In my youth, I pined for large gestures of love. The bigger the demonstration, I believed, the deeper the emotion that was felt. And Valentine’s Day was the pinnacle of my hopes and expectations.
When I used to travel into NYC for weekly meetings, I’d spend my rides home imagining my (then) boyfriend waiting on the platform of the Hicksville train station as I pulled in, standing before a 3-pc orchestra, wearing a tux, holding a dozen, large, deep-red roses with a ring hidden in his pocket. In front of all of the disembarking passengers, he’d get down on his knee and pronounce his undying love, produce the ring and propose marriage. I’d say yes, through tears, and fall into his arms, while a violin played a sonnet from Boheme and the circle that formed around us clapped and whistled.
Then the doors would slide open and I’d shake off my dreamy reverie as I climbed down the stairs to find him waiting in his idling car. He’d drive me home and return back to work to finish his day.
I was twenty-five and had clearly seen too many movies.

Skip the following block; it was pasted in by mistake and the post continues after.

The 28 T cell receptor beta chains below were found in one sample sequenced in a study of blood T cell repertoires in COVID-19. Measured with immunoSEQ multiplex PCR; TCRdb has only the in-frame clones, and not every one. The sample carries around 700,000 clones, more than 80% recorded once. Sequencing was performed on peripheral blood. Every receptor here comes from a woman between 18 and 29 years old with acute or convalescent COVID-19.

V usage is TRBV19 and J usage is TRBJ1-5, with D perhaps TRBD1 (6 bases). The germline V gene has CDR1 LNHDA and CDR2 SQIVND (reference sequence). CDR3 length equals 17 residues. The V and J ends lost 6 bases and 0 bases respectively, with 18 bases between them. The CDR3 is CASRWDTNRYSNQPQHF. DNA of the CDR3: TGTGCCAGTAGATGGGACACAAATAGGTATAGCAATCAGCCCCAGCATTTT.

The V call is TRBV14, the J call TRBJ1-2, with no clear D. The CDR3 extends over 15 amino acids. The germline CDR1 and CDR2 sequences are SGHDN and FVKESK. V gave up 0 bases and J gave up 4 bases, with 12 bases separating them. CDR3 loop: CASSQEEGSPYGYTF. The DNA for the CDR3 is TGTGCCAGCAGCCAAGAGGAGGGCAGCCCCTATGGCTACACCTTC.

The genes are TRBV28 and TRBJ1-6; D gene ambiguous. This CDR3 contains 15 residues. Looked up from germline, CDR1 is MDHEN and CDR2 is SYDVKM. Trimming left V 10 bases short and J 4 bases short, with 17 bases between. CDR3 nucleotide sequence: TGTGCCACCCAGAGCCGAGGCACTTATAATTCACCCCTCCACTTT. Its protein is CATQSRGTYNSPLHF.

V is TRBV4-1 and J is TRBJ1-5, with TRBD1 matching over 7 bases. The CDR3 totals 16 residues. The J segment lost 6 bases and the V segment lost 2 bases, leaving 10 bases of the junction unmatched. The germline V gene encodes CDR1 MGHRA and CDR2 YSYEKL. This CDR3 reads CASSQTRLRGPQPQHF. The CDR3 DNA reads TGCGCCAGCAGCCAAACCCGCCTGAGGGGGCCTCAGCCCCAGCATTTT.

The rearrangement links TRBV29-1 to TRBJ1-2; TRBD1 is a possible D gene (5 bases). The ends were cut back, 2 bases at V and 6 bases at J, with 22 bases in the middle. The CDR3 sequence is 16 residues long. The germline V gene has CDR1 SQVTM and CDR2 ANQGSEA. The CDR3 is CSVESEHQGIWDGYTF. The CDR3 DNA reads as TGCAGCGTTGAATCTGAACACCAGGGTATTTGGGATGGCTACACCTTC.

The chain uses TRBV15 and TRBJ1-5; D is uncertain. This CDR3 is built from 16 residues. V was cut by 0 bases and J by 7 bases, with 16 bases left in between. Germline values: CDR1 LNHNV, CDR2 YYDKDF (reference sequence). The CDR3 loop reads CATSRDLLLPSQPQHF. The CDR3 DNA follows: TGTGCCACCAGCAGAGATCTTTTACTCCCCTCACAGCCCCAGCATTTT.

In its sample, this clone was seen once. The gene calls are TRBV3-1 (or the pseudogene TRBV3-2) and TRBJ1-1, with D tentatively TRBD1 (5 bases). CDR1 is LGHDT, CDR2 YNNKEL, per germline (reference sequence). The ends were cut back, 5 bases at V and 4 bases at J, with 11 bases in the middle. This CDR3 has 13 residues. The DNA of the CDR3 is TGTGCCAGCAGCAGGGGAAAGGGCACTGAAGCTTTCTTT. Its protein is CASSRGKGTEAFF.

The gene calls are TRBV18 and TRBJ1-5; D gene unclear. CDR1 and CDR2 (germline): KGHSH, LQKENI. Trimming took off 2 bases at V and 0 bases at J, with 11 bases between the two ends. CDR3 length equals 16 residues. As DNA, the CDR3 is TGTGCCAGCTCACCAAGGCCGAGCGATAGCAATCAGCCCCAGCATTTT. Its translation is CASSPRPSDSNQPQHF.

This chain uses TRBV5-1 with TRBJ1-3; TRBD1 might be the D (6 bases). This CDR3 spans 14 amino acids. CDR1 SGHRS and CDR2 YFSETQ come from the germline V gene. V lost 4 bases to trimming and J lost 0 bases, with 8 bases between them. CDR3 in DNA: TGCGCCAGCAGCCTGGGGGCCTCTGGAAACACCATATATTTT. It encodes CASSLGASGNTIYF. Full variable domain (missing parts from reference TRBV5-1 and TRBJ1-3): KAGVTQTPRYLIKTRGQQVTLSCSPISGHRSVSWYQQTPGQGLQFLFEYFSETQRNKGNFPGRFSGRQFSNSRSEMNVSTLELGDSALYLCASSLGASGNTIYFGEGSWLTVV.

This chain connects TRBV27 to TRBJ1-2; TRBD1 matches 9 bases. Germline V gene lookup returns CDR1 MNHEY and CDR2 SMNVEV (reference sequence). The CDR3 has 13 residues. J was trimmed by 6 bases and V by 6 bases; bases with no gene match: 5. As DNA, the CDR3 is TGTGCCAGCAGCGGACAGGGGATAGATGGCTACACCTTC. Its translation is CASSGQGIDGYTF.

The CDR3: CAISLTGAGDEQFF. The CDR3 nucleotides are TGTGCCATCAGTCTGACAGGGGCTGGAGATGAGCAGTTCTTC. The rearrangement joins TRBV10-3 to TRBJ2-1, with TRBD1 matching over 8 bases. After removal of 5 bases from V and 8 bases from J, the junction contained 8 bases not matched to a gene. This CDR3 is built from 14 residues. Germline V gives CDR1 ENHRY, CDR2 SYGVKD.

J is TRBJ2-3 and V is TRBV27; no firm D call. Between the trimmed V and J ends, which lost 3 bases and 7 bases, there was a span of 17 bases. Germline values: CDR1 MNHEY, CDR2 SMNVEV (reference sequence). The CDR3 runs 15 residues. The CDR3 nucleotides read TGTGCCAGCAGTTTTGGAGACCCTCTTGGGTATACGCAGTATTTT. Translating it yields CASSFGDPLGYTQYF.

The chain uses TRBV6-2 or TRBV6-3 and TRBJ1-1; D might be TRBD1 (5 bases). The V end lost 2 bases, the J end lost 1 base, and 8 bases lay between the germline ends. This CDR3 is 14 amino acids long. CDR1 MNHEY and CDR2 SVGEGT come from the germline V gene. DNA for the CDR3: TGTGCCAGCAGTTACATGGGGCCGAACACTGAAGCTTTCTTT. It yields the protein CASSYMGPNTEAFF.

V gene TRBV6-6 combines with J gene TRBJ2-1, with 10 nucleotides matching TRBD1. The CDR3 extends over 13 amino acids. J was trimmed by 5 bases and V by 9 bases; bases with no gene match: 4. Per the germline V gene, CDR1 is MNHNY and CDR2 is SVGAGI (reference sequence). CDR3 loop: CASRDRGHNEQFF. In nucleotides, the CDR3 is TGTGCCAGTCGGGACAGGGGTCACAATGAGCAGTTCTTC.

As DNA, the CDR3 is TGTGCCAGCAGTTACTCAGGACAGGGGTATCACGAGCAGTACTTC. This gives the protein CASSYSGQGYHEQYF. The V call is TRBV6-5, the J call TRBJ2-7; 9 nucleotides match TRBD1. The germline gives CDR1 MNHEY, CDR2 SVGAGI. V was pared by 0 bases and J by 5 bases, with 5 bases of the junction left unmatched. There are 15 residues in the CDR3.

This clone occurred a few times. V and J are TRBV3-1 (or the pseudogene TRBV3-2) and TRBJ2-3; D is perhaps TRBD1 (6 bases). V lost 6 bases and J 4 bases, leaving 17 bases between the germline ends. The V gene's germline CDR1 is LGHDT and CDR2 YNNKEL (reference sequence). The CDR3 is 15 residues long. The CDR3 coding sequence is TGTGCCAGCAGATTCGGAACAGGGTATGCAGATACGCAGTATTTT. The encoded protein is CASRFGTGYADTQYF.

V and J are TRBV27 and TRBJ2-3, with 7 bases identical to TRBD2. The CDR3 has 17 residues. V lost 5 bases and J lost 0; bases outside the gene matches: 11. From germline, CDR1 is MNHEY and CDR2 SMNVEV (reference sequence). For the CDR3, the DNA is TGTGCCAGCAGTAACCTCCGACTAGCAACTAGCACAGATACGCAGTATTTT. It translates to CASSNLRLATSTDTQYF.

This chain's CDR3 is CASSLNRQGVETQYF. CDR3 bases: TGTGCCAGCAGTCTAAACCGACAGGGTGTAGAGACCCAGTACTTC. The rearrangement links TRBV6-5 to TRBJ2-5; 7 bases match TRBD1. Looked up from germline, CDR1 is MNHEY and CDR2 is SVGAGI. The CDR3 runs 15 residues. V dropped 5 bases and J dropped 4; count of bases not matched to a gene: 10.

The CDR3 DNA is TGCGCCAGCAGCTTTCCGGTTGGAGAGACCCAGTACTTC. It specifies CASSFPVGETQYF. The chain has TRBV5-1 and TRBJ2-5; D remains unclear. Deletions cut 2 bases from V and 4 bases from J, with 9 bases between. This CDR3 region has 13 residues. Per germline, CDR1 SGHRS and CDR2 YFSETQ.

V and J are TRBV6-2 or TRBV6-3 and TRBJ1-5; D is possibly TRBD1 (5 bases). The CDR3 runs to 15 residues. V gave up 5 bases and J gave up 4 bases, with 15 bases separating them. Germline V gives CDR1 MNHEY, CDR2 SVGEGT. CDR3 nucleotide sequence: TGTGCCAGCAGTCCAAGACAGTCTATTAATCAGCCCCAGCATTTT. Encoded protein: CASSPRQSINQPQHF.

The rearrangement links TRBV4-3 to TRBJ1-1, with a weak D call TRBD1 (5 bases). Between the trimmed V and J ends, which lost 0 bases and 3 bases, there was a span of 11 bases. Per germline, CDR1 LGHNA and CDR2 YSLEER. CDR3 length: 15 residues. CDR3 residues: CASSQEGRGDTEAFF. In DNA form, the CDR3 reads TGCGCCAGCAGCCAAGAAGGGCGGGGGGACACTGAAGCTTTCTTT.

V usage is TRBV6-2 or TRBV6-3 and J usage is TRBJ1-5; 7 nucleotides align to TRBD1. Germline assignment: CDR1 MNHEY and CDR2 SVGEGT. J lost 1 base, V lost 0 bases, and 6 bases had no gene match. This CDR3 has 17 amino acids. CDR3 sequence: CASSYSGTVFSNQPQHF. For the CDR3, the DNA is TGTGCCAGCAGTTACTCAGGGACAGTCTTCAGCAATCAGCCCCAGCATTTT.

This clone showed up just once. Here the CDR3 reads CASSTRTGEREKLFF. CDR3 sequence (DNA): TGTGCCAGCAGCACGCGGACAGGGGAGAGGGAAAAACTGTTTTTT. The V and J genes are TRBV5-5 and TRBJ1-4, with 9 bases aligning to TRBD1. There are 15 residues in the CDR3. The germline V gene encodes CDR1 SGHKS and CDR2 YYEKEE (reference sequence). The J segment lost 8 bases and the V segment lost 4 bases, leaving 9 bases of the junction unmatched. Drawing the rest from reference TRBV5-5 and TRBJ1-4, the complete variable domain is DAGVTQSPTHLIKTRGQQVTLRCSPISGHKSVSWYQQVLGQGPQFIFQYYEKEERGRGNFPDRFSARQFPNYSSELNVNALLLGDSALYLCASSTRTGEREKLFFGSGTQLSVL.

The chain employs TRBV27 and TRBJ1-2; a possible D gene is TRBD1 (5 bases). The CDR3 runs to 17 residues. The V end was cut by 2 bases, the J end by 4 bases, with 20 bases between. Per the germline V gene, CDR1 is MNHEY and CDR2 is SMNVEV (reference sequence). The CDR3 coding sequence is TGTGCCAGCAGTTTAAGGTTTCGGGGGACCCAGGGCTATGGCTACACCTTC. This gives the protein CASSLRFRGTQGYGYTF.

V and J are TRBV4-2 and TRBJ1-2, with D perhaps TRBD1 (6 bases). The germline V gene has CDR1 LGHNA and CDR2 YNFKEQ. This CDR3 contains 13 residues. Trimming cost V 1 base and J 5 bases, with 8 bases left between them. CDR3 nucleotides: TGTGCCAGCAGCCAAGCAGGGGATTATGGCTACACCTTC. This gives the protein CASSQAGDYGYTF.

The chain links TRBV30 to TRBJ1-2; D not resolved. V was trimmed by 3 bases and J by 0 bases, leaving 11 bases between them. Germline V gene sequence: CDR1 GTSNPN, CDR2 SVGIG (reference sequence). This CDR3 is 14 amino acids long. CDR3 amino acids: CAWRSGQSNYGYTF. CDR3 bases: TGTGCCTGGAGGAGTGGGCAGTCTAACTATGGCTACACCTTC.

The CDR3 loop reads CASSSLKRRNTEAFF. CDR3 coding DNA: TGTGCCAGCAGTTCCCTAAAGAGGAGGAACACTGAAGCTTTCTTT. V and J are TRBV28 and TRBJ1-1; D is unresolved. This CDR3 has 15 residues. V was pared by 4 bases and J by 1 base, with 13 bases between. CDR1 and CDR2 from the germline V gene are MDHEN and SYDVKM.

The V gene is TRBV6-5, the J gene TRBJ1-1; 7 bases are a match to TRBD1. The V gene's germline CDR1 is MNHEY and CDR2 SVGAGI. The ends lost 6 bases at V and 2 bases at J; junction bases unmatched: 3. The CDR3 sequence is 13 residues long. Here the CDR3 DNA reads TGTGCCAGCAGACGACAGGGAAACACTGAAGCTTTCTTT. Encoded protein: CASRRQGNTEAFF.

I’m married now for 17 years, with two children and entirely different expectations. The grand gestures I pined for have been replaced by gratitude for subtle daily messages of love. What I didn’t appreciate at the time was that my boyfriend drove me to the station in the morning so I wouldn’t have to look for parking and left work in the middle of the day to pick me up so I wouldn’t have to take a cab or walk home.
This same man, who I married (proposal to be kept private), is still happy to see me every morning, even though I’m less than friendly for the first hour of the day, makes me breakfast on the weekend so I can enjoy my coffee and read, regularly fills my gas tank in the winter so I don’t have to, mouths I love you over the heads of our bickering children to make me smile, assembles a beautiful cheese/grapes/meats platter with wine on a random Tuesday evening, so we can sit and enjoy each others’ company.
No hot air balloons. No sky-writing over the surf. No 3-pc orchestra at a train station.
He’s taught me that love isn’t measured in grand gestures or public declarations. It’s not found in the Hallmark cards written in someone else’s words. It’s knowing that as we climb into bed at the end of another long day, there’s nowhere else in the world he’d rather be.
I still enjoy Valentine’s Day. Cards and flowers are nice but not necessary (chocolate, however, is). What’s more important to me are the daily displays of affection and thoughtful gestures.
I hope your day, like every day, is filled with love.